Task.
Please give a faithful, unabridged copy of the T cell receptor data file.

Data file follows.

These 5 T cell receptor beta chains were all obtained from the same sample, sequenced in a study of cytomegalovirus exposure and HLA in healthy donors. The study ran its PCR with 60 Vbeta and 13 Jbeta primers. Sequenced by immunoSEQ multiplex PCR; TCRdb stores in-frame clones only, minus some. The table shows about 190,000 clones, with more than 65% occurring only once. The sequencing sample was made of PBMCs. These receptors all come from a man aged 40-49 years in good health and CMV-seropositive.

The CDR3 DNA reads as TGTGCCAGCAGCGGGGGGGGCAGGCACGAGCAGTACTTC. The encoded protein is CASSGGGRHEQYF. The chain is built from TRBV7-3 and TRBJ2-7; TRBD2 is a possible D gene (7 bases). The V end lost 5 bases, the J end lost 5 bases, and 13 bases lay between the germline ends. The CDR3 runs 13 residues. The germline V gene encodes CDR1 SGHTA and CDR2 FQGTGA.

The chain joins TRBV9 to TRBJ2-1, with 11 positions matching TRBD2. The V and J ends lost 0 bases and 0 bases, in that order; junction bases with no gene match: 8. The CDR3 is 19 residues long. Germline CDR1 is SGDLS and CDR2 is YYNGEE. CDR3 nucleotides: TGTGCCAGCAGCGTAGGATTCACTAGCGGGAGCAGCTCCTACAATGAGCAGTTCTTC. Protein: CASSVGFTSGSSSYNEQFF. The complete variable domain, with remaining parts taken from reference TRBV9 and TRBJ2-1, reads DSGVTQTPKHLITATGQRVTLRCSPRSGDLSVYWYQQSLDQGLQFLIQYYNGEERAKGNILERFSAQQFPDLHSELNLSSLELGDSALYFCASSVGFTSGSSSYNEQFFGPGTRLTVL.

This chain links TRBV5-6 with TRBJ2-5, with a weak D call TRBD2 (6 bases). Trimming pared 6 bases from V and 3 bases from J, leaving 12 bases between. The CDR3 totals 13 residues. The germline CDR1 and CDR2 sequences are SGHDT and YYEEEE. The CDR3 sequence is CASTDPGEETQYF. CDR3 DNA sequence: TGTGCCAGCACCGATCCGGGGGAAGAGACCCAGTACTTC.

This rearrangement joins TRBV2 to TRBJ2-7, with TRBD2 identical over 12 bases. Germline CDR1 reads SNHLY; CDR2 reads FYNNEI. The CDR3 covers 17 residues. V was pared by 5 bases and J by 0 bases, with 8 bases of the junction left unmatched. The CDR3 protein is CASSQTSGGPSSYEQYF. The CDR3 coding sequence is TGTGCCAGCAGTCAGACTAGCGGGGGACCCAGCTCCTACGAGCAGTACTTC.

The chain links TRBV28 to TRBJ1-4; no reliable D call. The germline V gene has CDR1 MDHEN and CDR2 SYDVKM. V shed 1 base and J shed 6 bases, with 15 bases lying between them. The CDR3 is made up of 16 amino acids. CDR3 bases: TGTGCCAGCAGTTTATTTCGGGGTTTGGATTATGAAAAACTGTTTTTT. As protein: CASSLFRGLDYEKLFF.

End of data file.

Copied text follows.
These 5 T cell receptor beta chains were all obtained from the same sample, sequenced in a study of cytomegalovirus exposure and HLA in healthy donors. The study ran its PCR with 60 Vbeta and 13 Jbeta primers. Sequenced by immunoSEQ multiplex PCR; TCRdb stores in-frame clones only, minus some. The table shows about 190,000 clones, with more than 65% occurring only once. The sequencing sample was made of PBMCs. These receptors all come from a man aged 40-49 years in good health and CMV-seropositive.

The CDR3 DNA reads as TGTGCCAGCAGCGGGGGGGGCAGGCACGAGCAGTACTTC. The encoded protein is CASSGGGRHEQYF. The chain is built from TRBV7-3 and TRBJ2-7; TRBD2 is a possible D gene (7 bases). The V end lost 5 bases, the J end lost 5 bases, and 13 bases lay between the germline ends. The CDR3 runs 13 residues. The germline V gene encodes CDR1 SGHTA and CDR2 FQGTGA.

The chain joins TRBV9 to TRBJ2-1, with 11 positions matching TRBD2. The V and J ends lost 0 bases and 0 bases, in that order; junction bases with no gene match: 8. The CDR3 is 19 residues long. Germline CDR1 is SGDLS and CDR2 is YYNGEE. CDR3 nucleotides: TGTGCCAGCAGCGTAGGATTCACTAGCGGGAGCAGCTCCTACAATGAGCAGTTCTTC. Protein: CASSVGFTSGSSSYNEQFF. The complete variable domain, with remaining parts taken from reference TRBV9 and TRBJ2-1, reads DSGVTQTPKHLITATGQRVTLRCSPRSGDLSVYWYQQSLDQGLQFLIQYYNGEERAKGNILERFSAQQFPDLHSELNLSSLELGDSALYFCASSVGFTSGSSSYNEQFFGPGTRLTVL.

This chain links TRBV5-6 with TRBJ2-5, with a weak D call TRBD2 (6 bases). Trimming pared 6 bases from V and 3 bases from J, leaving 12 bases between. The CDR3 totals 13 residues. The germline CDR1 and CDR2 sequences are SGHDT and YYEEEE. The CDR3 sequence is CASTDPGEETQYF. CDR3 DNA sequence: TGTGCCAGCACCGATCCGGGGGAAGAGACCCAGTACTTC.

This rearrangement joins TRBV2 to TRBJ2-7, with TRBD2 identical over 12 bases. Germline CDR1 reads SNHLY; CDR2 reads FYNNEI. The CDR3 covers 17 residues. V was pared by 5 bases and J by 0 bases, with 8 bases of the junction left unmatched. The CDR3 protein is CASSQTSGGPSSYEQYF. The CDR3 coding sequence is TGTGCCAGCAGTCAGACTAGCGGGGGACCCAGCTCCTACGAGCAGTACTTC.

The chain links TRBV28 to TRBJ1-4; no reliable D call. The germline V gene has CDR1 MDHEN and CDR2 SYDVKM. V shed 1 base and J shed 6 bases, with 15 bases lying between them. The CDR3 is made up of 16 amino acids. CDR3 bases: TGTGCCAGCAGTTTATTTCGGGGTTTGGATTATGAAAAACTGTTTTTT. As protein: CASSLFRGLDYEKLFF.